Inverter amplifiers have traditionally been biased using a constant voltage replica biasing technique. The replica is typically an equal sized inverter with input and output shorted. This method of biasing ensures that the inverters are biased at their maximum transconductance (gm) and that the input and output common mode voltages remain equal at VM. Unfortunately, this method of replica biasing has its limitations as the bias point is directly affected by PVT variations. In fact, using this technique the effective transconductance can vary ≈ 40 % with PVT variations impacting bandwidth, stability and gain. To solve this problem we introduce three techniques, semi-constant current biasing (SCCB), constant current biasing and constant gm biasing. We have verified the semi-constant current biasing technique using multiple fabricated designs, while the constant current and gm biasing technique have only been verified using circuit simulations. Therefore, we first introduce the semi-constant current biasing technique and evaluate its performance. This is followed by constant current and gm biasing techniques.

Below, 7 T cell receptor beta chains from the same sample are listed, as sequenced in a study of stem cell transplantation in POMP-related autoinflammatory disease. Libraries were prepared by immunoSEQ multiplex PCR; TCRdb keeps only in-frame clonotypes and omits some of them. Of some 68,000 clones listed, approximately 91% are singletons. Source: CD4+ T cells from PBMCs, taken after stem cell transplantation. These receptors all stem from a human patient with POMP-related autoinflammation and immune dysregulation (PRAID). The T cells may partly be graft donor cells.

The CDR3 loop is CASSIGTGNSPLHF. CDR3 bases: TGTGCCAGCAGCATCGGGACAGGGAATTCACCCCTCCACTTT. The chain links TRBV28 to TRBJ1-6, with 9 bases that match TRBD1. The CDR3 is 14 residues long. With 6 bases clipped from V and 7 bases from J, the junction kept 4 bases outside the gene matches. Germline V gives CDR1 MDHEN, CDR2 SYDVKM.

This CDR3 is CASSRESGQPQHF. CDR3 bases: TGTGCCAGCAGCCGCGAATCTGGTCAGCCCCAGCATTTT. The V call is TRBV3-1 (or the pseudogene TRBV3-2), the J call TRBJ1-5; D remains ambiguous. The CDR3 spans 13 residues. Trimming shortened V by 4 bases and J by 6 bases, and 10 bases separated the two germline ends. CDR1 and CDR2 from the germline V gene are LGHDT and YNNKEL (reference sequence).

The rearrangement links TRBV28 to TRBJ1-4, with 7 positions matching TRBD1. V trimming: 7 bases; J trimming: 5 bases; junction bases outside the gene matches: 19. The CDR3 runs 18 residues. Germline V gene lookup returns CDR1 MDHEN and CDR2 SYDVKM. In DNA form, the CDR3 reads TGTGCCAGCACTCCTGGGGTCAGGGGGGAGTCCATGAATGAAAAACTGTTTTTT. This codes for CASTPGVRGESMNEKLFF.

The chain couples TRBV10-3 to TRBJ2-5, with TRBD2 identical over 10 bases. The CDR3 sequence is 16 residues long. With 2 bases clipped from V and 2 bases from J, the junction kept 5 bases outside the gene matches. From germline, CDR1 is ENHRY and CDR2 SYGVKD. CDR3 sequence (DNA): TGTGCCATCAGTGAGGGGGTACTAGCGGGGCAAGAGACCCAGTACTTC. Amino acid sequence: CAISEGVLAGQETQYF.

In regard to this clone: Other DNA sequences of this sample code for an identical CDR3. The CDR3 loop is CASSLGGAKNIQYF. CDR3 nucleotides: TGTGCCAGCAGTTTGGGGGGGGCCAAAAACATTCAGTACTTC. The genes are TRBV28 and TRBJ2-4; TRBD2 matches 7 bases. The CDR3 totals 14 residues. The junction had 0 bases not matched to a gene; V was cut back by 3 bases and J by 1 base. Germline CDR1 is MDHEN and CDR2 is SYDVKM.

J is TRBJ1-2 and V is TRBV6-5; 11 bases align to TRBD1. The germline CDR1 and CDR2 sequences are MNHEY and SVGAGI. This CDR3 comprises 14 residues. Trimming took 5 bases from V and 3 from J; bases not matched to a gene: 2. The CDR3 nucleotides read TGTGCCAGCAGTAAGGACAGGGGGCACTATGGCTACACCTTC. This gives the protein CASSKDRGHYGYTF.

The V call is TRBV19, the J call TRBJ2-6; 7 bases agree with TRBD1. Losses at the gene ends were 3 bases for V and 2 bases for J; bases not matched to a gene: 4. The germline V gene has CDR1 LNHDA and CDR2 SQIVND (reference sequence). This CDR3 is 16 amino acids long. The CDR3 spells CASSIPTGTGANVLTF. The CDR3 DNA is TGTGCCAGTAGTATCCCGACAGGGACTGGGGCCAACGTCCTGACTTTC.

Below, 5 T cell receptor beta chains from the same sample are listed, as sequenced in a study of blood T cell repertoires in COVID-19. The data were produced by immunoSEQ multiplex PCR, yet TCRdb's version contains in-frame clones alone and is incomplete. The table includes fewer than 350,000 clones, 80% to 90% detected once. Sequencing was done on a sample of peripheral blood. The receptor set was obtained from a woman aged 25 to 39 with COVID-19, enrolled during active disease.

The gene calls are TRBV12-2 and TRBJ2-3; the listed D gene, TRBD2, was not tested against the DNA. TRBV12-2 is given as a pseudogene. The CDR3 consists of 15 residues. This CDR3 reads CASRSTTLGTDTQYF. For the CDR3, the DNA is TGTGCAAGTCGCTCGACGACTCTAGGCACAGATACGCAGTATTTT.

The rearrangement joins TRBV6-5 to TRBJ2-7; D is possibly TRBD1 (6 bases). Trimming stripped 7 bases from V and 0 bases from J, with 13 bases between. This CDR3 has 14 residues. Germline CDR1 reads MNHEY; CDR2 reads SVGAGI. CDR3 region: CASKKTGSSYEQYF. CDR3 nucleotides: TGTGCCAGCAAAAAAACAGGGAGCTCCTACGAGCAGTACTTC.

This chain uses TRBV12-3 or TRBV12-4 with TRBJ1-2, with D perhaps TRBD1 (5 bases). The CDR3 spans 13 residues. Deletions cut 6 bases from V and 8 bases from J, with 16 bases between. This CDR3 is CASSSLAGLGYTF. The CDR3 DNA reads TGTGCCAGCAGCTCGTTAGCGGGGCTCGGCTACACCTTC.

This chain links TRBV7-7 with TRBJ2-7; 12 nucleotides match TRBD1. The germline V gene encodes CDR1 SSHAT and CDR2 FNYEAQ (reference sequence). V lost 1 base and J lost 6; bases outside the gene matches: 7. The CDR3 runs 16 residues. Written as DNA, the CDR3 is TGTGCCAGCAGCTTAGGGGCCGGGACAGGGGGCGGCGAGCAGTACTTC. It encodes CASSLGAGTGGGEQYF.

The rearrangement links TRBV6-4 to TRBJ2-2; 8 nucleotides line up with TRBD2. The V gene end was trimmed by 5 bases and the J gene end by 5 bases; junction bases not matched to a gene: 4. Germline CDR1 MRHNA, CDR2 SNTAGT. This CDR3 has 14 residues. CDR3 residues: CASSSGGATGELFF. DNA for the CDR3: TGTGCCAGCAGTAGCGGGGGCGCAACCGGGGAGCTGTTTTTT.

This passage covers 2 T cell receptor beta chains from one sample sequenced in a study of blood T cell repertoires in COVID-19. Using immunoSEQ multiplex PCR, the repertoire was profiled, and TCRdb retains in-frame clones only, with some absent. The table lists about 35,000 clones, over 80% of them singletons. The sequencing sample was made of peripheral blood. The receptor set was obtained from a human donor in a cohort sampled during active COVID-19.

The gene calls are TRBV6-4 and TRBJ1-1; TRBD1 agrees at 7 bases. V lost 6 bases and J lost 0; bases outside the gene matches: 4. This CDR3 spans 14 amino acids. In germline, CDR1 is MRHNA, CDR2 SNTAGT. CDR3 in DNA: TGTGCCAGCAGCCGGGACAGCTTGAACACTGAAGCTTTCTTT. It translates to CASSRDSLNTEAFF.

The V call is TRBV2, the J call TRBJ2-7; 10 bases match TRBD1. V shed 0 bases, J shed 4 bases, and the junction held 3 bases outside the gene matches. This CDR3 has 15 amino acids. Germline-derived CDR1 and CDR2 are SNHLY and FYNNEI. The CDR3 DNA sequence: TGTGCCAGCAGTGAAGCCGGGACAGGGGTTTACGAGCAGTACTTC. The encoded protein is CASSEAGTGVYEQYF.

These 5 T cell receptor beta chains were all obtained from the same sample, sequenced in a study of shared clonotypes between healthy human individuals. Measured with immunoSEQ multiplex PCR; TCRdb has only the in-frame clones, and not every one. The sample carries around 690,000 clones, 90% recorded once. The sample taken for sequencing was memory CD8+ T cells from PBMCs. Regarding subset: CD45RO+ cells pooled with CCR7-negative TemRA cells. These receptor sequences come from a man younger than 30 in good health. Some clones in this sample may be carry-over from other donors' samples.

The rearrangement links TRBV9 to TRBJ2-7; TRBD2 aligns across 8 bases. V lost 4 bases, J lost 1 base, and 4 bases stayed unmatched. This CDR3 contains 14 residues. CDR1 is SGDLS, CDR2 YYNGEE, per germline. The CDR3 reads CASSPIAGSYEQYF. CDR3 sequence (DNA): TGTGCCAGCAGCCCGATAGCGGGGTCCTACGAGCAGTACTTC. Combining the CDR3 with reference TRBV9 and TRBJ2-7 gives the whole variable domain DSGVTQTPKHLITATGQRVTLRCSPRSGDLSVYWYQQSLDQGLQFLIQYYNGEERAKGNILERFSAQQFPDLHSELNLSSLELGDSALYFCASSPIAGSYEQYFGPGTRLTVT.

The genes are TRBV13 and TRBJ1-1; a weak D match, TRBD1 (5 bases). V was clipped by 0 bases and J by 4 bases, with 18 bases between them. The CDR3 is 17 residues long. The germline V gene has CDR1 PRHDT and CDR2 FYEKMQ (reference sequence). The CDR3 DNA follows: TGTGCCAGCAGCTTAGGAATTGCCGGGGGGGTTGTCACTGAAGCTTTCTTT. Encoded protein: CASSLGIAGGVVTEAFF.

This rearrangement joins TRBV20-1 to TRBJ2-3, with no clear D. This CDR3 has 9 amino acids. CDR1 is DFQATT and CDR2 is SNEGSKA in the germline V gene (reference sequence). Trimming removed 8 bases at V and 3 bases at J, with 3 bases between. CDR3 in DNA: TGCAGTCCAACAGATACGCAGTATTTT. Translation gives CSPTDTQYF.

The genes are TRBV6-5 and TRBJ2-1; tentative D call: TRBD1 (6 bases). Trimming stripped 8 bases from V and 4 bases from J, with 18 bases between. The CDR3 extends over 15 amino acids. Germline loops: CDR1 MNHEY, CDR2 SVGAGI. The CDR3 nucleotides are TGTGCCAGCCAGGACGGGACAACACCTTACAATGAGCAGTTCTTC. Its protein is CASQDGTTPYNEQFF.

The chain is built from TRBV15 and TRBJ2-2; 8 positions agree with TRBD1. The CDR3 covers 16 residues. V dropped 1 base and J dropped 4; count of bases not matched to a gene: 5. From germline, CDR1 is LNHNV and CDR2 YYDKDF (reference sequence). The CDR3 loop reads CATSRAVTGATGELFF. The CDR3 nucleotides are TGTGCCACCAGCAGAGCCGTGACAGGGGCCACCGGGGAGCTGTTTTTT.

|Original language||English (US)|
|Title of host publication||Analog Circuits and Signal Processing|
|Number of pages||11|
|State||Published - 2017|
|Name||Analog Circuits and Signal Processing|
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